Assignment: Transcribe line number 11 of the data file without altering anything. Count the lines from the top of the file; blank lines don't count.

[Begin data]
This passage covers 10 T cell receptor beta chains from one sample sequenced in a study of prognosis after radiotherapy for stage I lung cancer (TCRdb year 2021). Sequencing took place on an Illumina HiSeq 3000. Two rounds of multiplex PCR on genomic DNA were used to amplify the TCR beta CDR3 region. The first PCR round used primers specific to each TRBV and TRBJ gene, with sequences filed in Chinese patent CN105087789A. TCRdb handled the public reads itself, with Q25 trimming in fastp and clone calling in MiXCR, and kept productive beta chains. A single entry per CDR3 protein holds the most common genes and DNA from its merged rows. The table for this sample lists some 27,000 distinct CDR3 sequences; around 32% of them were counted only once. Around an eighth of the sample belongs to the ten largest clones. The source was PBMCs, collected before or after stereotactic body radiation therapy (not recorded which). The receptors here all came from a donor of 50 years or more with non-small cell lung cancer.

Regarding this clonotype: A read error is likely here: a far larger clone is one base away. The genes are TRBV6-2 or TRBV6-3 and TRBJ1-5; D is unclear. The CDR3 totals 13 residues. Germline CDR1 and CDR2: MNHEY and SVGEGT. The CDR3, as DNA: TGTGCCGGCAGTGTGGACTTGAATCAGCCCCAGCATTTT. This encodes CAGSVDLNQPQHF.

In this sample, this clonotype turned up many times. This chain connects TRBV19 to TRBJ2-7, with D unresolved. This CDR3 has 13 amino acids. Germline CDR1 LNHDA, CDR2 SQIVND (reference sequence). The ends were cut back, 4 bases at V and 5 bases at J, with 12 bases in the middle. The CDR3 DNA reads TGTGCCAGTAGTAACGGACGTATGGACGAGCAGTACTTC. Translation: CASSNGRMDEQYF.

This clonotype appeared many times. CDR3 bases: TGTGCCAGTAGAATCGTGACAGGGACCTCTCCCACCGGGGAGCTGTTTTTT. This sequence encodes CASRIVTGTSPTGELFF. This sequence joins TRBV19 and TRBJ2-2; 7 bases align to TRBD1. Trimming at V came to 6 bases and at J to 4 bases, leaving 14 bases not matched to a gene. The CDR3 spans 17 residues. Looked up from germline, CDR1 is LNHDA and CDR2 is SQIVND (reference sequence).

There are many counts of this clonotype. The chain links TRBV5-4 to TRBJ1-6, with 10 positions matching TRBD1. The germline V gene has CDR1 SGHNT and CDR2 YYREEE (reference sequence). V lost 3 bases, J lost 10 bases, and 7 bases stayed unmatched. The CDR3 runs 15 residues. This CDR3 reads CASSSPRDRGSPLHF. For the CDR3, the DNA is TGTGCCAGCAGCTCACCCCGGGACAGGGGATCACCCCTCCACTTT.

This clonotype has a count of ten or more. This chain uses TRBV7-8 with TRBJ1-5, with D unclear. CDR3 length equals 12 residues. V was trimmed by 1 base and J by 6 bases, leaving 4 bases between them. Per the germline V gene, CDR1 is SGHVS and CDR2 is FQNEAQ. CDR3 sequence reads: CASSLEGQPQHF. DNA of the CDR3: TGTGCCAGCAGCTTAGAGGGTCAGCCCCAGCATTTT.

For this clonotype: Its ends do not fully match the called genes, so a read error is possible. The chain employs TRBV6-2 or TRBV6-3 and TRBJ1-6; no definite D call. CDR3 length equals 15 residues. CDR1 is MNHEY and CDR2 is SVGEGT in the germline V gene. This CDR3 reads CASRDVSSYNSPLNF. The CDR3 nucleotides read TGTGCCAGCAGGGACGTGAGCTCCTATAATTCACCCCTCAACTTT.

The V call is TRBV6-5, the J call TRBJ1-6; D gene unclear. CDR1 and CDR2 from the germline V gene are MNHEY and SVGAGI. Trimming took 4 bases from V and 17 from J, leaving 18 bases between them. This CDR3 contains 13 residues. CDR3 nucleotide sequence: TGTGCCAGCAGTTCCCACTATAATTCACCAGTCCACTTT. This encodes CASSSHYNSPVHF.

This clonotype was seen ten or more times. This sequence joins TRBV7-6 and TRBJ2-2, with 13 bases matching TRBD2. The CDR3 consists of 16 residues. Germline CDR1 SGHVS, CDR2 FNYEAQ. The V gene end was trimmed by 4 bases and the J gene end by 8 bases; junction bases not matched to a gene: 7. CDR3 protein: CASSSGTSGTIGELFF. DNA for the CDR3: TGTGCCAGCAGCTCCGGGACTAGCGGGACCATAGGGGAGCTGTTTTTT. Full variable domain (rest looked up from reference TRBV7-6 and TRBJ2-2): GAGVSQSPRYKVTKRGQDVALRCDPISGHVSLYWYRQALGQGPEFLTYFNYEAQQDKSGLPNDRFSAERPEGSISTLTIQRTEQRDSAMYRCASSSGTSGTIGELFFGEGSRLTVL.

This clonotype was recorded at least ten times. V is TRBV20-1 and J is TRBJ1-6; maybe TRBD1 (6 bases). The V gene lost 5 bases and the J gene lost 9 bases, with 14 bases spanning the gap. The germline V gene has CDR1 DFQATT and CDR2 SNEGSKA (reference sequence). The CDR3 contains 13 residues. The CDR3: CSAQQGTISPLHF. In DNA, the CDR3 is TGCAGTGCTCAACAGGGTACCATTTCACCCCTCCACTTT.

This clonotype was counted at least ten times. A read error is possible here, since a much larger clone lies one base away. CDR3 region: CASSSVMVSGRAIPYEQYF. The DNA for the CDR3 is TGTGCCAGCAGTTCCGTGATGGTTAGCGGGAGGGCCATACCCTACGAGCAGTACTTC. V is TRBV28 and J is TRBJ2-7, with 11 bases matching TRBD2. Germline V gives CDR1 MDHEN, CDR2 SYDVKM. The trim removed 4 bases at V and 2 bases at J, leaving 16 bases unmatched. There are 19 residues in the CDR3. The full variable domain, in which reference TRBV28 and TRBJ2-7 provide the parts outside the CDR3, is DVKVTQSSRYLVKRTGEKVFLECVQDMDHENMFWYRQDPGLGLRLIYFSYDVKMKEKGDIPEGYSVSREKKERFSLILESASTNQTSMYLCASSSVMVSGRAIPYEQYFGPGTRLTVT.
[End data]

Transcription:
This clonotype was counted at least ten times. A read error is possible here, since a much larger clone lies one base away. CDR3 region: CASSSVMVSGRAIPYEQYF. The DNA for the CDR3 is TGTGCCAGCAGTTCCGTGATGGTTAGCGGGAGGGCCATACCCTACGAGCAGTACTTC. V is TRBV28 and J is TRBJ2-7, with 11 bases matching TRBD2. Germline V gives CDR1 MDHEN, CDR2 SYDVKM. The trim removed 4 bases at V and 2 bases at J, leaving 16 bases unmatched. There are 19 residues in the CDR3. The full variable domain, in which reference TRBV28 and TRBJ2-7 provide the parts outside the CDR3, is DVKVTQSSRYLVKRTGEKVFLECVQDMDHENMFWYRQDPGLGLRLIYFSYDVKMKEKGDIPEGYSVSREKKERFSLILESASTNQTSMYLCASSSVMVSGRAIPYEQYFGPGTRLTVT.